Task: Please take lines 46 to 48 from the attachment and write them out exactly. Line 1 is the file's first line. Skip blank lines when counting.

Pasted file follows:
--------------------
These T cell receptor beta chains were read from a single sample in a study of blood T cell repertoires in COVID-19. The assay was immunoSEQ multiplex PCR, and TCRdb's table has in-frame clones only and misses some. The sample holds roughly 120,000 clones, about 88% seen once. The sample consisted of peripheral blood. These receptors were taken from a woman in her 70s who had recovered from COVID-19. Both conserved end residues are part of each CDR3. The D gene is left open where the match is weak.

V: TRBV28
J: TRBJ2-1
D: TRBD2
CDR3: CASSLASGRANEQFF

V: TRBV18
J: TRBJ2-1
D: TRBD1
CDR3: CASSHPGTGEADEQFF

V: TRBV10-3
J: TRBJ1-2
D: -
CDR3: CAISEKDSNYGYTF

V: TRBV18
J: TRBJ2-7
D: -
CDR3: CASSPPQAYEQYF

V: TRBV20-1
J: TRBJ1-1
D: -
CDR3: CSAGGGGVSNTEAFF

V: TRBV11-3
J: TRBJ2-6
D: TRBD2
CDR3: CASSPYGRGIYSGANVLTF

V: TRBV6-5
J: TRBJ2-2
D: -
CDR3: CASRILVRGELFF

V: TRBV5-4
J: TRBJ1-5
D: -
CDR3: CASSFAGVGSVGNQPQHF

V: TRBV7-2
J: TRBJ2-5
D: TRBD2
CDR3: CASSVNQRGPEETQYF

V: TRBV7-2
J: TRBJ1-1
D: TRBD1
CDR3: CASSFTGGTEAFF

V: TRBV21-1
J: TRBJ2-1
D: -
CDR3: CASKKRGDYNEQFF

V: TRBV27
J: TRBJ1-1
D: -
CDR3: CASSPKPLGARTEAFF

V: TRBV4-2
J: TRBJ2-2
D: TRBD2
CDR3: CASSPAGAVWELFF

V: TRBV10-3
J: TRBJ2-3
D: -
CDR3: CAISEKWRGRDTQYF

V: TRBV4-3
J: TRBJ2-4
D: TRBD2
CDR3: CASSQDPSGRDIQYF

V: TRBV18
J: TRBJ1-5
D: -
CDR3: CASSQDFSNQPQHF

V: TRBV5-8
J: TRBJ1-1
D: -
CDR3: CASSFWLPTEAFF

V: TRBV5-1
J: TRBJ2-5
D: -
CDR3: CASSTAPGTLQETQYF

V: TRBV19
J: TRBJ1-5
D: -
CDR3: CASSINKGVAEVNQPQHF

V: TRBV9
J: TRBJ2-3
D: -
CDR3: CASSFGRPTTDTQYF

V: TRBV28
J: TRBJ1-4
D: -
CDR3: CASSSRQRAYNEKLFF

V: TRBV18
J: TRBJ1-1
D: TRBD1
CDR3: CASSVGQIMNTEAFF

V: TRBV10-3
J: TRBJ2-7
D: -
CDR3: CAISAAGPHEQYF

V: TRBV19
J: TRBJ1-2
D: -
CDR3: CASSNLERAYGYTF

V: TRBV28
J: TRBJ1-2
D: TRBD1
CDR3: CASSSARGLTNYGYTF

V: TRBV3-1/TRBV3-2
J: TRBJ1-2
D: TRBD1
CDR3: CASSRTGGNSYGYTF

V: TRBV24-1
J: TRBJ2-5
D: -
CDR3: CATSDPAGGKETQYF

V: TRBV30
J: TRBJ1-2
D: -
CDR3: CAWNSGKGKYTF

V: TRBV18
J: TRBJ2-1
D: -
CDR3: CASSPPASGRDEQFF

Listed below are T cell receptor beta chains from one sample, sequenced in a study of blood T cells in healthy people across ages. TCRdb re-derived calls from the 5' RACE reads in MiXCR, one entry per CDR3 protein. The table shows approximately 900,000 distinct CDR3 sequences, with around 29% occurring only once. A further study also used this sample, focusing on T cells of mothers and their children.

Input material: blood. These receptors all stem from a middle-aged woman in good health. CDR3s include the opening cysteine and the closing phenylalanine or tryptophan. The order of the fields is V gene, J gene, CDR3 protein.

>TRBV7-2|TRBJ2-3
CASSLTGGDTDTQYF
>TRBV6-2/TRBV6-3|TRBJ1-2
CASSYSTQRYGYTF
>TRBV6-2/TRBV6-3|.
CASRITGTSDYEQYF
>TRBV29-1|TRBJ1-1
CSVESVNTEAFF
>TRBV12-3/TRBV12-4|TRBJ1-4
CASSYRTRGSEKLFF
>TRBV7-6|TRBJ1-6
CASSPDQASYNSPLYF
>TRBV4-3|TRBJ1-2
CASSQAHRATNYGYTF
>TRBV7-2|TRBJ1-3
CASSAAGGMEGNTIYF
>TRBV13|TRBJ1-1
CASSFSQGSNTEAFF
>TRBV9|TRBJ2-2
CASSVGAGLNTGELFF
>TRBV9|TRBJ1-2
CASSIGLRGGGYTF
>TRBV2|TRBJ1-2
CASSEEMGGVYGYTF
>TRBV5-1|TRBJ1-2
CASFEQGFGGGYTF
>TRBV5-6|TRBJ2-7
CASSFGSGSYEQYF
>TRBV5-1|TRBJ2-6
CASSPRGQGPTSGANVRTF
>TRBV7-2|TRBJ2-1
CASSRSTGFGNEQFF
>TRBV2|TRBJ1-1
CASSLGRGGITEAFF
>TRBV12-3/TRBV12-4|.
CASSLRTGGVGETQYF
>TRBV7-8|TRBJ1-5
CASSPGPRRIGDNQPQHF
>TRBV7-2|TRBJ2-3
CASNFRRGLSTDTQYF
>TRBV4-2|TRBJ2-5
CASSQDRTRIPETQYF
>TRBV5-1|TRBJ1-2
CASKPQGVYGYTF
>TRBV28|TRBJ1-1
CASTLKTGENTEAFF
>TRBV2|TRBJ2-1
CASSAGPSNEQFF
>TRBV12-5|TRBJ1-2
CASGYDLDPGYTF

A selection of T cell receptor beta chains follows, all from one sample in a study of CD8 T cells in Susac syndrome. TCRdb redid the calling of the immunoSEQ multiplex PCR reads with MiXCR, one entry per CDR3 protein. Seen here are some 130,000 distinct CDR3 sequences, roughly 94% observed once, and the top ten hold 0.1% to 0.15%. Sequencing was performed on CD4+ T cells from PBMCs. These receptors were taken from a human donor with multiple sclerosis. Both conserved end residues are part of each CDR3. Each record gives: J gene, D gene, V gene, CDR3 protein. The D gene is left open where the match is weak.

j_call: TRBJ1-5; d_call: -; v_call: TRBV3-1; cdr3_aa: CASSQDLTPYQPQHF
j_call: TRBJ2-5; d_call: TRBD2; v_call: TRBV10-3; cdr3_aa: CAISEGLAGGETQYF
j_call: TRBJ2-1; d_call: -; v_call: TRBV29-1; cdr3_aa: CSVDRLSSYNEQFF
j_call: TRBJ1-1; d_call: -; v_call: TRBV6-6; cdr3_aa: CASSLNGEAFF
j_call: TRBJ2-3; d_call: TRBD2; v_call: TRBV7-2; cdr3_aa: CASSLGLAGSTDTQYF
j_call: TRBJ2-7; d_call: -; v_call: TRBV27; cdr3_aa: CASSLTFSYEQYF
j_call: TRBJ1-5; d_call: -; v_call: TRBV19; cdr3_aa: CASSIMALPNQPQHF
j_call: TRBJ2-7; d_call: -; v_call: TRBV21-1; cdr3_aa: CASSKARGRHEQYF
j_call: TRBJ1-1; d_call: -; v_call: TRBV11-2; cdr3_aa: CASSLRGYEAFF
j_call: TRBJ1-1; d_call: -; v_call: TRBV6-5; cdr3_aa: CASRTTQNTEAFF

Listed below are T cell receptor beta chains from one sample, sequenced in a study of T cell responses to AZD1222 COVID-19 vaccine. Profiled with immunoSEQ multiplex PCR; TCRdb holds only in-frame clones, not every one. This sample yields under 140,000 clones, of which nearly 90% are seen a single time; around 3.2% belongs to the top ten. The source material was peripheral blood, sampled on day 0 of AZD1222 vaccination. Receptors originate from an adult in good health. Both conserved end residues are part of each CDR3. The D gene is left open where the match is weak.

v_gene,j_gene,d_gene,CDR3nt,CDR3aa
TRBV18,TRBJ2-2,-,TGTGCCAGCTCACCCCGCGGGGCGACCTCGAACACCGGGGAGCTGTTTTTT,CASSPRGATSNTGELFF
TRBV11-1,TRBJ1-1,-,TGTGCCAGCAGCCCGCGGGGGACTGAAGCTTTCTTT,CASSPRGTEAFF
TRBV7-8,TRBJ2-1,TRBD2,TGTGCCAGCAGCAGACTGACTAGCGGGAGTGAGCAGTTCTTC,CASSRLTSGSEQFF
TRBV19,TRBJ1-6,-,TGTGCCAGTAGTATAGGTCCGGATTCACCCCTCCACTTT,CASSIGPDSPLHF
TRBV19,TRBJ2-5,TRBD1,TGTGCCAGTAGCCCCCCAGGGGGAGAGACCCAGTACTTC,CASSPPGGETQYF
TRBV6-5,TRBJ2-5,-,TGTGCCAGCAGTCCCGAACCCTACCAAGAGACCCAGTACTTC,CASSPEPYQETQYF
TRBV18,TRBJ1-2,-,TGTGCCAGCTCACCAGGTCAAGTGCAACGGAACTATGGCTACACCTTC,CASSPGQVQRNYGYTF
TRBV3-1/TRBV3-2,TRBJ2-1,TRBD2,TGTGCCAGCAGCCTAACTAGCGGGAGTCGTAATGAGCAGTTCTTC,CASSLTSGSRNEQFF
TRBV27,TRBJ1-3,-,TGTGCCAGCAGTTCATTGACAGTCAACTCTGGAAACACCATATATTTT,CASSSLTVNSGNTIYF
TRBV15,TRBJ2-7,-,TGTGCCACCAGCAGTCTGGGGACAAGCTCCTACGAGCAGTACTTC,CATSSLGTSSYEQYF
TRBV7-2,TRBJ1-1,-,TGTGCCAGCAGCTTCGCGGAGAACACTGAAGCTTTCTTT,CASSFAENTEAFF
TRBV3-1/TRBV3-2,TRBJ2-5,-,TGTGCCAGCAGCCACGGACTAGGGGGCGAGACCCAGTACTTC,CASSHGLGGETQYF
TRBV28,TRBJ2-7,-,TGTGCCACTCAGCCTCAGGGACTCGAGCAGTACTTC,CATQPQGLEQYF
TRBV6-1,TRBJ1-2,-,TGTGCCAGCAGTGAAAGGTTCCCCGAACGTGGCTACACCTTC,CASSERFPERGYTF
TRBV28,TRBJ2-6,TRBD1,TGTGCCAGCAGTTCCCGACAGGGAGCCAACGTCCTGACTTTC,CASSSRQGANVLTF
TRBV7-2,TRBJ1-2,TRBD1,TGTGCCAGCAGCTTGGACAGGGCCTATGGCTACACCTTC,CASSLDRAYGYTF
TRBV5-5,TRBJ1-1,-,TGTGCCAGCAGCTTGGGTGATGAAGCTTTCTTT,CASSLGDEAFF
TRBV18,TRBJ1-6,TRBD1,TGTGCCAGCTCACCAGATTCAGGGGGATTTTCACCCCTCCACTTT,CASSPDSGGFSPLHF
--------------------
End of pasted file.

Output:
V: TRBV27
J: TRBJ1-1
D: -